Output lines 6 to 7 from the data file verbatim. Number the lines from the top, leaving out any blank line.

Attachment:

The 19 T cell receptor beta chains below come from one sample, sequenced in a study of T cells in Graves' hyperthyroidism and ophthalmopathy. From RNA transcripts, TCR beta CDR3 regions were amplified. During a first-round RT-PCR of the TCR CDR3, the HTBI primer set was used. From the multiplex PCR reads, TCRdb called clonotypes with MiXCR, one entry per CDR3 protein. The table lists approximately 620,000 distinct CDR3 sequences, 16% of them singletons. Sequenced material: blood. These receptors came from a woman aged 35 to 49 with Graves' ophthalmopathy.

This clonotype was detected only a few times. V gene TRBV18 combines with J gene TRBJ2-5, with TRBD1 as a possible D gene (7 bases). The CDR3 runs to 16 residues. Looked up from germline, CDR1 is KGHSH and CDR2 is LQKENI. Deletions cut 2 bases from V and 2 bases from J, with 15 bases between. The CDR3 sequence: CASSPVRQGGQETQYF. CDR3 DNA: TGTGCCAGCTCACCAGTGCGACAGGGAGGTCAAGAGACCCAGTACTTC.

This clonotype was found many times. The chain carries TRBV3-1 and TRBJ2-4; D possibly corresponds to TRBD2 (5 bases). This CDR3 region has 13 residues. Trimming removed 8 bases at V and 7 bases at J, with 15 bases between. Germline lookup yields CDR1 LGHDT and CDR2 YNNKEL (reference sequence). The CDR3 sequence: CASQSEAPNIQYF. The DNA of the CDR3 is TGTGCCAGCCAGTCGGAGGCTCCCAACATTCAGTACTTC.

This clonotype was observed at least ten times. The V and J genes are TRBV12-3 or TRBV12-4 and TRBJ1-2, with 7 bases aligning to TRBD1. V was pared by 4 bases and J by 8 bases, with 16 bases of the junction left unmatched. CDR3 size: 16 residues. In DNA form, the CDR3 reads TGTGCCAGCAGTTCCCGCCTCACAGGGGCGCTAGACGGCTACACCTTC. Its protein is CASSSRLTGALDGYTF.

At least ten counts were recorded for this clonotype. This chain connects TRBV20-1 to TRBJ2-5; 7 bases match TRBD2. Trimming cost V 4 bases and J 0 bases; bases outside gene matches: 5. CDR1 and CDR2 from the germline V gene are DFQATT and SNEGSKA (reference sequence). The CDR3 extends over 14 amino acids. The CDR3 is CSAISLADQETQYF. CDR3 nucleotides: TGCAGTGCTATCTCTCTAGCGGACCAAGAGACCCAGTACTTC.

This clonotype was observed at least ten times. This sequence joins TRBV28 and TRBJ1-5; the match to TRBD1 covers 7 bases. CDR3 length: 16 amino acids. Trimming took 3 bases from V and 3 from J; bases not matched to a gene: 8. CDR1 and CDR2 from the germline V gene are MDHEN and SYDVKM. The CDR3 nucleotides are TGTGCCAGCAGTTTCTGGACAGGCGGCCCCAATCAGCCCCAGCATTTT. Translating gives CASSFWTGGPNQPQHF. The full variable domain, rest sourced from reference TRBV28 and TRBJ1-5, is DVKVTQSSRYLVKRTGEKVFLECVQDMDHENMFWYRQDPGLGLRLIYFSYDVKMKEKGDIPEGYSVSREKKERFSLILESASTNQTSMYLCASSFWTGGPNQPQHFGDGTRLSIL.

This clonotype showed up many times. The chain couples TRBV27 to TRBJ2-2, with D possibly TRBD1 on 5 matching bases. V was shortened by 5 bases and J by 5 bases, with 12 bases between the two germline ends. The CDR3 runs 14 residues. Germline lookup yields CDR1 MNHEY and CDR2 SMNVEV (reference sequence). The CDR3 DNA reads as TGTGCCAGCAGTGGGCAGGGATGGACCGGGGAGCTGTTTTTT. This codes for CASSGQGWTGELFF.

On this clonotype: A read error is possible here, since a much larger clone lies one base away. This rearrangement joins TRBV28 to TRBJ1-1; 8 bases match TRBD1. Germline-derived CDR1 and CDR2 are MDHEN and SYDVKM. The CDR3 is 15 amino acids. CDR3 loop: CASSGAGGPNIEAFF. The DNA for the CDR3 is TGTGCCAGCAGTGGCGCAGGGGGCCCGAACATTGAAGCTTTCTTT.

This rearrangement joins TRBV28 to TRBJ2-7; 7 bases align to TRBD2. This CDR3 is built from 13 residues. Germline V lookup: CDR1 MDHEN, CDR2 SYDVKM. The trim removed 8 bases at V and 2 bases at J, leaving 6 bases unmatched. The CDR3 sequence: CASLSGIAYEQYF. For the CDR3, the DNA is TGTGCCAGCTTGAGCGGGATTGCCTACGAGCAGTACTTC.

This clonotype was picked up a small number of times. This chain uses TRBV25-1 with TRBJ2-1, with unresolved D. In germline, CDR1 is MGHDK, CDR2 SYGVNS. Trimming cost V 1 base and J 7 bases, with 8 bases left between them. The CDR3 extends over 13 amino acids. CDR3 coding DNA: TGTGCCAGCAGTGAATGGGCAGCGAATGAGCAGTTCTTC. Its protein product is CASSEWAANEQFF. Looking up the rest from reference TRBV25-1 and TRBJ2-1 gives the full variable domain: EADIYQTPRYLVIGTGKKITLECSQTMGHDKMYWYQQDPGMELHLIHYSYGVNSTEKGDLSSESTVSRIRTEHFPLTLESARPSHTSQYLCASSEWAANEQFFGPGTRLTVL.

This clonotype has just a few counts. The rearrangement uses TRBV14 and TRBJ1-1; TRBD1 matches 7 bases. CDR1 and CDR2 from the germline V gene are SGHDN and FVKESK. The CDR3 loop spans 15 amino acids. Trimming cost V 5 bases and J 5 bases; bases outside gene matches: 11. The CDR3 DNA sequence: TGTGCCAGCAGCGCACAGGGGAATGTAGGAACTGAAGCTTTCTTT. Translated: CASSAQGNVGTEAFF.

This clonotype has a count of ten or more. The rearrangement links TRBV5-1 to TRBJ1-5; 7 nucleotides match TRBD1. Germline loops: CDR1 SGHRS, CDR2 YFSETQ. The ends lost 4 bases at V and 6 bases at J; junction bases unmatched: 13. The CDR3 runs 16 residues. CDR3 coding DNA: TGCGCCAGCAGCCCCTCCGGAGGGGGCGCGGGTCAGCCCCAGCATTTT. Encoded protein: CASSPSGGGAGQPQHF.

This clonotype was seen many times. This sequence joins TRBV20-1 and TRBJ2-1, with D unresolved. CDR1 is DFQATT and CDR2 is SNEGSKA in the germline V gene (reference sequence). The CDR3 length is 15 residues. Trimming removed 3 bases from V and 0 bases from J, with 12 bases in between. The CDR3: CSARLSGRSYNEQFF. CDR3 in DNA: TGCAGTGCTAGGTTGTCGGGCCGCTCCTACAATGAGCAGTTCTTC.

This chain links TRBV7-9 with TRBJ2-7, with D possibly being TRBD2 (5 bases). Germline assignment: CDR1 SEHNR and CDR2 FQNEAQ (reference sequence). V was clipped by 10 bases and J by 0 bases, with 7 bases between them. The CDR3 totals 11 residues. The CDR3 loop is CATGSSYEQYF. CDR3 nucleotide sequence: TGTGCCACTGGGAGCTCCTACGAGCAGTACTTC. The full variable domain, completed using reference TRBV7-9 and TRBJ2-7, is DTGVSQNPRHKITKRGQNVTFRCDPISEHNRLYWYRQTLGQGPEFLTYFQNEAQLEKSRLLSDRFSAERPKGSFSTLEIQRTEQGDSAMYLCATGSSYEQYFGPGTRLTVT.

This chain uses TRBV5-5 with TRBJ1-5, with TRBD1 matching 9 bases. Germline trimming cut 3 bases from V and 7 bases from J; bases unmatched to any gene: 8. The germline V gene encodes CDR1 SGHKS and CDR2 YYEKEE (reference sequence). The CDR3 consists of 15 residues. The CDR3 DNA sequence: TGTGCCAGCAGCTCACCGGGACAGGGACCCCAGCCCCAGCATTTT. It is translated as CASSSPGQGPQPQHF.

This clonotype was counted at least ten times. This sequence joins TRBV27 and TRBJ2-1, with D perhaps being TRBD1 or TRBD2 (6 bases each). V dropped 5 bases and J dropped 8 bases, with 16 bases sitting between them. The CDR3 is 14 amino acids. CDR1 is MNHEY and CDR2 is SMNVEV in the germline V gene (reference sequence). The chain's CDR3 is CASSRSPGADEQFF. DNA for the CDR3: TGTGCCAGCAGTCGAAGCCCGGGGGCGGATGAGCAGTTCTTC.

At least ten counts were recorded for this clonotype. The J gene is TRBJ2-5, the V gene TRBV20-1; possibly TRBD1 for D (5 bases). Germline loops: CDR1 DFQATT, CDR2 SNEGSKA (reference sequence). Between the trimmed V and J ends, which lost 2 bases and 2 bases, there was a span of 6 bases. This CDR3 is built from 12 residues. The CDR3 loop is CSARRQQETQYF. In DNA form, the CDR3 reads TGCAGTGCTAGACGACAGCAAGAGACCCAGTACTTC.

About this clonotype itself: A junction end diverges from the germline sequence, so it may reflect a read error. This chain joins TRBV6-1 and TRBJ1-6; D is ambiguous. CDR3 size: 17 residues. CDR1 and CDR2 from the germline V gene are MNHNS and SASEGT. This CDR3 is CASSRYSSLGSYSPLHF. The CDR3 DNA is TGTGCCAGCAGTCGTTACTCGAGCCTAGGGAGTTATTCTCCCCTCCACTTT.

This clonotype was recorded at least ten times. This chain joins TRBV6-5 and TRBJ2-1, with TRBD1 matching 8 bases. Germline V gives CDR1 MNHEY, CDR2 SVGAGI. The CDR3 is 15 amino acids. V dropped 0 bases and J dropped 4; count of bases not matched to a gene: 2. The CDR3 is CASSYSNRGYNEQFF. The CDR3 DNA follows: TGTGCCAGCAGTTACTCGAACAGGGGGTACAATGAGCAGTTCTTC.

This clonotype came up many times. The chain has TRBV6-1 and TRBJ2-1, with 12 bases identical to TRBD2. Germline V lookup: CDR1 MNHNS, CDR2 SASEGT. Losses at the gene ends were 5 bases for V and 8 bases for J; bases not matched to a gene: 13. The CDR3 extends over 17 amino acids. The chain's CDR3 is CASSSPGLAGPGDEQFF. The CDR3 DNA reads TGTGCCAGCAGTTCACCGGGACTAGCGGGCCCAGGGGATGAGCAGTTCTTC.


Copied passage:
This clonotype was observed at least ten times. This sequence joins TRBV28 and TRBJ1-5; the match to TRBD1 covers 7 bases. CDR3 length: 16 amino acids. Trimming took 3 bases from V and 3 from J; bases not matched to a gene: 8. CDR1 and CDR2 from the germline V gene are MDHEN and SYDVKM. The CDR3 nucleotides are TGTGCCAGCAGTTTCTGGACAGGCGGCCCCAATCAGCCCCAGCATTTT. Translating gives CASSFWTGGPNQPQHF. The full variable domain, rest sourced from reference TRBV28 and TRBJ1-5, is DVKVTQSSRYLVKRTGEKVFLECVQDMDHENMFWYRQDPGLGLRLIYFSYDVKMKEKGDIPEGYSVSREKKERFSLILESASTNQTSMYLCASSFWTGGPNQPQHFGDGTRLSIL.

This clonotype showed up many times. The chain couples TRBV27 to TRBJ2-2, with D possibly TRBD1 on 5 matching bases. V was shortened by 5 bases and J by 5 bases, with 12 bases between the two germline ends. The CDR3 runs 14 residues. Germline lookup yields CDR1 MNHEY and CDR2 SMNVEV (reference sequence). The CDR3 DNA reads as TGTGCCAGCAGTGGGCAGGGATGGACCGGGGAGCTGTTTTTT. This codes for CASSGQGWTGELFF.